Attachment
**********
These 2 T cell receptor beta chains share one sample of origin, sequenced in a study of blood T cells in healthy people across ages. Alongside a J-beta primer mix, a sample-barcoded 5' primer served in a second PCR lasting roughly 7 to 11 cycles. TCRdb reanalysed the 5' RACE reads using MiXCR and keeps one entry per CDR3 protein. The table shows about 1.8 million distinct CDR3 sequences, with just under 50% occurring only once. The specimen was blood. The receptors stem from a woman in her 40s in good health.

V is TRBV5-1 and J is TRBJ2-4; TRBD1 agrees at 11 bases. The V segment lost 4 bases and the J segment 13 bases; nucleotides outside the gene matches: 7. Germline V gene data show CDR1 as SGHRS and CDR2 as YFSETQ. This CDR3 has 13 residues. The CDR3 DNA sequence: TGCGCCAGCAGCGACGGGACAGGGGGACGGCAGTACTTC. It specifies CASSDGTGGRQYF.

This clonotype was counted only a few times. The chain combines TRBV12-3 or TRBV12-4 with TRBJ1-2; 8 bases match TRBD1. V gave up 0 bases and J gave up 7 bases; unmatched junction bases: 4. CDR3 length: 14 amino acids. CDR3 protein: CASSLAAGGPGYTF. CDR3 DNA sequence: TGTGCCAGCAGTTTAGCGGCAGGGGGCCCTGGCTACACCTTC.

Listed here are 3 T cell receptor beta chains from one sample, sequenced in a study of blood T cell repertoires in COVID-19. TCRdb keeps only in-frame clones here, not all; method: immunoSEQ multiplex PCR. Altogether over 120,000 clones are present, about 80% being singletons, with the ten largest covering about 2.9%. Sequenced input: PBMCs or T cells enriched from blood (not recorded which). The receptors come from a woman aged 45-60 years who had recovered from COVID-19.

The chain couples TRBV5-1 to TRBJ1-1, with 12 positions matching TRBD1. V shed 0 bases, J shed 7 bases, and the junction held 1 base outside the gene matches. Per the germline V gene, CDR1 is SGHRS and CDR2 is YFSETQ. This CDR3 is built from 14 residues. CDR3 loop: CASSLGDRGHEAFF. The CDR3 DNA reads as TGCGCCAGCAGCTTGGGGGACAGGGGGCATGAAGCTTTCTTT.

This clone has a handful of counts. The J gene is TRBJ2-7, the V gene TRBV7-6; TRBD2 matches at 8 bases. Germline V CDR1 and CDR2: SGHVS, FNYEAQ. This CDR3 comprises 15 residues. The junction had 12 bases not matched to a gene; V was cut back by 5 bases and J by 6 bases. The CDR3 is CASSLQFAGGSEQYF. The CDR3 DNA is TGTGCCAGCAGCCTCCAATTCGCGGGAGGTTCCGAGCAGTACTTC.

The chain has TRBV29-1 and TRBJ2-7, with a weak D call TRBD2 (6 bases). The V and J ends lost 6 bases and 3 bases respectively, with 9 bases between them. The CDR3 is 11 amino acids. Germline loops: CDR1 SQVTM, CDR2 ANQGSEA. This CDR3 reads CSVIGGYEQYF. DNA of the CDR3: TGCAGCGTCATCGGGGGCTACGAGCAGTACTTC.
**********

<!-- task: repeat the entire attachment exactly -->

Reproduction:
These 2 T cell receptor beta chains share one sample of origin, sequenced in a study of blood T cells in healthy people across ages. Alongside a J-beta primer mix, a sample-barcoded 5' primer served in a second PCR lasting roughly 7 to 11 cycles. TCRdb reanalysed the 5' RACE reads using MiXCR and keeps one entry per CDR3 protein. The table shows about 1.8 million distinct CDR3 sequences, with just under 50% occurring only once. The specimen was blood. The receptors stem from a woman in her 40s in good health.

V is TRBV5-1 and J is TRBJ2-4; TRBD1 agrees at 11 bases. The V segment lost 4 bases and the J segment 13 bases; nucleotides outside the gene matches: 7. Germline V gene data show CDR1 as SGHRS and CDR2 as YFSETQ. This CDR3 has 13 residues. The CDR3 DNA sequence: TGCGCCAGCAGCGACGGGACAGGGGGACGGCAGTACTTC. It specifies CASSDGTGGRQYF.

This clonotype was counted only a few times. The chain combines TRBV12-3 or TRBV12-4 with TRBJ1-2; 8 bases match TRBD1. V gave up 0 bases and J gave up 7 bases; unmatched junction bases: 4. CDR3 length: 14 amino acids. CDR3 protein: CASSLAAGGPGYTF. CDR3 DNA sequence: TGTGCCAGCAGTTTAGCGGCAGGGGGCCCTGGCTACACCTTC.

Listed here are 3 T cell receptor beta chains from one sample, sequenced in a study of blood T cell repertoires in COVID-19. TCRdb keeps only in-frame clones here, not all; method: immunoSEQ multiplex PCR. Altogether over 120,000 clones are present, about 80% being singletons, with the ten largest covering about 2.9%. Sequenced input: PBMCs or T cells enriched from blood (not recorded which). The receptors come from a woman aged 45-60 years who had recovered from COVID-19.

The chain couples TRBV5-1 to TRBJ1-1, with 12 positions matching TRBD1. V shed 0 bases, J shed 7 bases, and the junction held 1 base outside the gene matches. Per the germline V gene, CDR1 is SGHRS and CDR2 is YFSETQ. This CDR3 is built from 14 residues. CDR3 loop: CASSLGDRGHEAFF. The CDR3 DNA reads as TGCGCCAGCAGCTTGGGGGACAGGGGGCATGAAGCTTTCTTT.

This clone has a handful of counts. The J gene is TRBJ2-7, the V gene TRBV7-6; TRBD2 matches at 8 bases. Germline V CDR1 and CDR2: SGHVS, FNYEAQ. This CDR3 comprises 15 residues. The junction had 12 bases not matched to a gene; V was cut back by 5 bases and J by 6 bases. The CDR3 is CASSLQFAGGSEQYF. The CDR3 DNA is TGTGCCAGCAGCCTCCAATTCGCGGGAGGTTCCGAGCAGTACTTC.

The chain has TRBV29-1 and TRBJ2-7, with a weak D call TRBD2 (6 bases). The V and J ends lost 6 bases and 3 bases respectively, with 9 bases between them. The CDR3 is 11 amino acids. Germline loops: CDR1 SQVTM, CDR2 ANQGSEA. This CDR3 reads CSVIGGYEQYF. DNA of the CDR3: TGCAGCGTCATCGGGGGCTACGAGCAGTACTTC.